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Characterization of consistent global checkpoints in large-scale distributed systems

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5 Author(s)

Backward error recovery is one of the most used schemes to ensure fault-tolerance in distributed systems. It consists, upon the occurrence of a failure, in restoring a distributed computation in an error-free global state from which it can be resumed to produce a correct behaviour. Checkpointing is one of the techniques to pursue the backward error recovery. As we consider large-scale distributed systems, on one side a coordinated approach to take checkpoints is not practicable, on the other side for an uncoordinated approach the probability to have a domino effect during a recovery could be no longer negligible. In this paper, we present a framework that allows first to define formally the domino effect and second to state and prove a theorem to determine if an arbitrary set of check points is consistent. This theorem is very general as it considers a semantic including missing and orphan messages. This plays a key role in designing uncoordinated checkpointing algorithms that require to take as less additional checkpoints as possible in order to ensure domino-free recovery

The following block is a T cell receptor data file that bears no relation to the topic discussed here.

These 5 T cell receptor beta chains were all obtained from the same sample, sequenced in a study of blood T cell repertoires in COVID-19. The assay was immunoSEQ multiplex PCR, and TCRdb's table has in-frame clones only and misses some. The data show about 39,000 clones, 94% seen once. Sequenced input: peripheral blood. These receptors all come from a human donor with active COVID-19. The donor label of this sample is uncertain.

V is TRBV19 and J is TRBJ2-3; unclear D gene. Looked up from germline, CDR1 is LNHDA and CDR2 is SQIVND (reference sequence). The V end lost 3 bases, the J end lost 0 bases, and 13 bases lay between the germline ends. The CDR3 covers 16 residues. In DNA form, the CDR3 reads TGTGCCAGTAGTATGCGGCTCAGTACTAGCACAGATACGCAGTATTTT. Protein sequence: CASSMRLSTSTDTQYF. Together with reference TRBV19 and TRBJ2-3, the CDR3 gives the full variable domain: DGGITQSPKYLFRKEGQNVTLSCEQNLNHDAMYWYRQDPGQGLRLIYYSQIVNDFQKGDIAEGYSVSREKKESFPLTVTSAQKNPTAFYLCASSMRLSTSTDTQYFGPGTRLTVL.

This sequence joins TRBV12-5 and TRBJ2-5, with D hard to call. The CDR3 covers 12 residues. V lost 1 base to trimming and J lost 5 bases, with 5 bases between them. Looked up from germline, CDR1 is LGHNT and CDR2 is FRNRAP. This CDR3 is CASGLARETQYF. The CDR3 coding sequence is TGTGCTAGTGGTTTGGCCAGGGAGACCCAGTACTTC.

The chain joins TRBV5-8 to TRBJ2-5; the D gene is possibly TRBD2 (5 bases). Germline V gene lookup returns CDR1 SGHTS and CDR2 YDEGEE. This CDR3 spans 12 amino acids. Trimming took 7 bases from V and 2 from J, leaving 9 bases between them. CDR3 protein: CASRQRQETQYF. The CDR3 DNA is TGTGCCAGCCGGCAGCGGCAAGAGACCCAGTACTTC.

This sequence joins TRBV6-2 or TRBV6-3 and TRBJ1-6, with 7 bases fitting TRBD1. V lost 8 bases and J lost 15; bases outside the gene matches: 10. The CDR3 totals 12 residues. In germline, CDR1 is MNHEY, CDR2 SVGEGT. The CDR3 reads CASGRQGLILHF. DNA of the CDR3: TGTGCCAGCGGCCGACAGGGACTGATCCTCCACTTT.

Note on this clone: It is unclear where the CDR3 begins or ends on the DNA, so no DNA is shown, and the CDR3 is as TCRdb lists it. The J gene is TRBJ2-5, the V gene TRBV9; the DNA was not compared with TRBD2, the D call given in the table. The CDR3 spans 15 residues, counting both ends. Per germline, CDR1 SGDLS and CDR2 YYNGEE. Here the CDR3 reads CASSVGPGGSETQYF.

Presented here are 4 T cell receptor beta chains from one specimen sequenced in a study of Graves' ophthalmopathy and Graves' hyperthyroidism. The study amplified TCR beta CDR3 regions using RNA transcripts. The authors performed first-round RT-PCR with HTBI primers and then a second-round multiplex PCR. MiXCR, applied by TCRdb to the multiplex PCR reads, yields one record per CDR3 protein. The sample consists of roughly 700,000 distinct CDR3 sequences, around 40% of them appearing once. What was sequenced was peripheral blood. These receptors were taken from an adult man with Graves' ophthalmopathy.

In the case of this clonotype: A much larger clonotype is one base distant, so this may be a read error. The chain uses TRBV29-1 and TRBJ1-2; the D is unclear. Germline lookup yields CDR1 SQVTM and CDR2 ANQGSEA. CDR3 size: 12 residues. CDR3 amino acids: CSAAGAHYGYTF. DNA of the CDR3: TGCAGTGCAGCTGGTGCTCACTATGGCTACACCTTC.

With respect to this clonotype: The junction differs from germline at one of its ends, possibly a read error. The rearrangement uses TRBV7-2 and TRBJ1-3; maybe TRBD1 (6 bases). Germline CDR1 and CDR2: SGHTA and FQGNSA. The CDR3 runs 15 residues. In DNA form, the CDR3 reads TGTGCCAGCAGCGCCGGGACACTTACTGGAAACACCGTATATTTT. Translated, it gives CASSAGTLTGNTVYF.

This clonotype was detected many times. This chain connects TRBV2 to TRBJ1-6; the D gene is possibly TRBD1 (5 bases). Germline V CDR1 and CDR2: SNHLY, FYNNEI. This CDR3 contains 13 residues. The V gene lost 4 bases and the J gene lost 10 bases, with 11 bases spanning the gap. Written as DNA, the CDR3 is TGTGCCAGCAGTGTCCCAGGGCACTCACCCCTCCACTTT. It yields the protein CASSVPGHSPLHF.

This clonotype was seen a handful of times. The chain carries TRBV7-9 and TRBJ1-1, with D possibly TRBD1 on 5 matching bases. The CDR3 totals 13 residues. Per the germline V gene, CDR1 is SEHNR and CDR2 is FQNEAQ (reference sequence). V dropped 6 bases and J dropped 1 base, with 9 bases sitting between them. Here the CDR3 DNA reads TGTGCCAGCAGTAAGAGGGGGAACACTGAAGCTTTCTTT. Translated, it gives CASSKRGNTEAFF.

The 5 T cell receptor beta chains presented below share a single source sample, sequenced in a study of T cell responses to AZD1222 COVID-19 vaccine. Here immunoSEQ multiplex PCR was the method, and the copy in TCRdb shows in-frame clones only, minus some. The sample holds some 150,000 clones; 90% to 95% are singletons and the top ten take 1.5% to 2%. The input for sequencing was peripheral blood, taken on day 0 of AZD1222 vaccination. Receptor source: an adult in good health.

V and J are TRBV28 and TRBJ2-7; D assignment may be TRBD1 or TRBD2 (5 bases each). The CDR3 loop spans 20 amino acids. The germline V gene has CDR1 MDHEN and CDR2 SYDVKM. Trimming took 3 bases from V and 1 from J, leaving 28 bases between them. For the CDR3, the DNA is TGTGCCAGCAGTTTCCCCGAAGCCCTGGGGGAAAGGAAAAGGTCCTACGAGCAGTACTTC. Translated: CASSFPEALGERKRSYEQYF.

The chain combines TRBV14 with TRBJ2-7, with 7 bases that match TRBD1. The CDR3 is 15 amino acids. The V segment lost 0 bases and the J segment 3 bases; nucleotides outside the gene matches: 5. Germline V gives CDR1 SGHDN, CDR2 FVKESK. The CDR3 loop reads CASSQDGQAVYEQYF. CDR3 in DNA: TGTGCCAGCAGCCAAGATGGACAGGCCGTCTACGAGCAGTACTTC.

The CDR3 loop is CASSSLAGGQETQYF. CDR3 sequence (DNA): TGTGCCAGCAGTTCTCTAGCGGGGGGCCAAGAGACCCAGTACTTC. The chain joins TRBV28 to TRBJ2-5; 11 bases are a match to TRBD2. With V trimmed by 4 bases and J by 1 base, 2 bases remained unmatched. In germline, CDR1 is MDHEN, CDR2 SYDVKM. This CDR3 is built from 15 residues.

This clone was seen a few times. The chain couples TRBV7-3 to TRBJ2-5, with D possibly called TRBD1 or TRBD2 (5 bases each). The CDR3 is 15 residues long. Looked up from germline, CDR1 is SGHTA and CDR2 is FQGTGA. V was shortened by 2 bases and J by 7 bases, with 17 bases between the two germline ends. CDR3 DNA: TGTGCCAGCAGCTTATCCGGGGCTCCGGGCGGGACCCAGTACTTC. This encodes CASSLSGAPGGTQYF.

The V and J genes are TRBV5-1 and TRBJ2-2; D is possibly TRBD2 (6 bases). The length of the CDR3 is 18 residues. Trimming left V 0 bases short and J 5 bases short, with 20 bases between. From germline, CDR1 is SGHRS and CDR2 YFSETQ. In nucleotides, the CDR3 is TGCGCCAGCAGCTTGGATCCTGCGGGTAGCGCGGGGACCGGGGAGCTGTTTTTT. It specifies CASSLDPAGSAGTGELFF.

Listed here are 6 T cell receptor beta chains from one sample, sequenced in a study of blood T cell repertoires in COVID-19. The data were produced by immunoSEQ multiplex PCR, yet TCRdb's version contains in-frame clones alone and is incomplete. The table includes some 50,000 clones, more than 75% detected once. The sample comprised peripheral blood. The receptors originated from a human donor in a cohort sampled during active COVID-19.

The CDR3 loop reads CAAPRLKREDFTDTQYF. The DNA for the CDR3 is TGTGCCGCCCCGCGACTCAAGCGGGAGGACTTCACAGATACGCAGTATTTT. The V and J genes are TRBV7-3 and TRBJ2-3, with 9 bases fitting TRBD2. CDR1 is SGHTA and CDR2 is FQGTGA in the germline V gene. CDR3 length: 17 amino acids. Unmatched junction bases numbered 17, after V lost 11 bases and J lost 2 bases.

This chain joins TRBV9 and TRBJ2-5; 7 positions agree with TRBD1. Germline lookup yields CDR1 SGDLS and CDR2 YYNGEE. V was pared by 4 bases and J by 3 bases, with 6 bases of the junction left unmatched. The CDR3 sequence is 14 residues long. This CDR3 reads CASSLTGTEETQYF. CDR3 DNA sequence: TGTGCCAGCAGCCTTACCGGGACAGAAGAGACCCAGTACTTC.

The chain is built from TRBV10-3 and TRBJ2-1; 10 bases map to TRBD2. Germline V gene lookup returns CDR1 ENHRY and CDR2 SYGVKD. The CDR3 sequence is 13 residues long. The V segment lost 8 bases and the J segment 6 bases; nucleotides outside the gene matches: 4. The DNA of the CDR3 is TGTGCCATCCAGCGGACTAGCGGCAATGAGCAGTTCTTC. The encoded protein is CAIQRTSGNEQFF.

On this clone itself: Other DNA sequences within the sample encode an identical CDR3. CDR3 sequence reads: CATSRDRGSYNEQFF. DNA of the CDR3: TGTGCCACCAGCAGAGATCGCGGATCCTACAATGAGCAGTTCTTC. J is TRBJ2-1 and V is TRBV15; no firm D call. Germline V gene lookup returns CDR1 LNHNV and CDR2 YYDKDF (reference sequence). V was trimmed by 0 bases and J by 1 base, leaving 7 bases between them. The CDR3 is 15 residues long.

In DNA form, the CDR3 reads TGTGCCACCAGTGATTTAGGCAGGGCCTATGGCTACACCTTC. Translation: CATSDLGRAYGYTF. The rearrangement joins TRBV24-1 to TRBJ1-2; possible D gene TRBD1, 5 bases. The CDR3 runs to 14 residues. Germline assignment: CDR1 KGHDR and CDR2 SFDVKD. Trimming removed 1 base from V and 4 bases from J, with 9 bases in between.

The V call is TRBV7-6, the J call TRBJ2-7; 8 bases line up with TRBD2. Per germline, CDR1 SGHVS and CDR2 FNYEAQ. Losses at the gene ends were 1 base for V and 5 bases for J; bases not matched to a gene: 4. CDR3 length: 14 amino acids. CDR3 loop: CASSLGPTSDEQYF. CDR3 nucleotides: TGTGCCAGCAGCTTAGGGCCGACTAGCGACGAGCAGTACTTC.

Published in:

Distributed Computing Systems, 1995., Proceedings of the Fifth IEEE Computer Society Workshop on Future Trends of

Date of Conference:

28-30 Aug 1995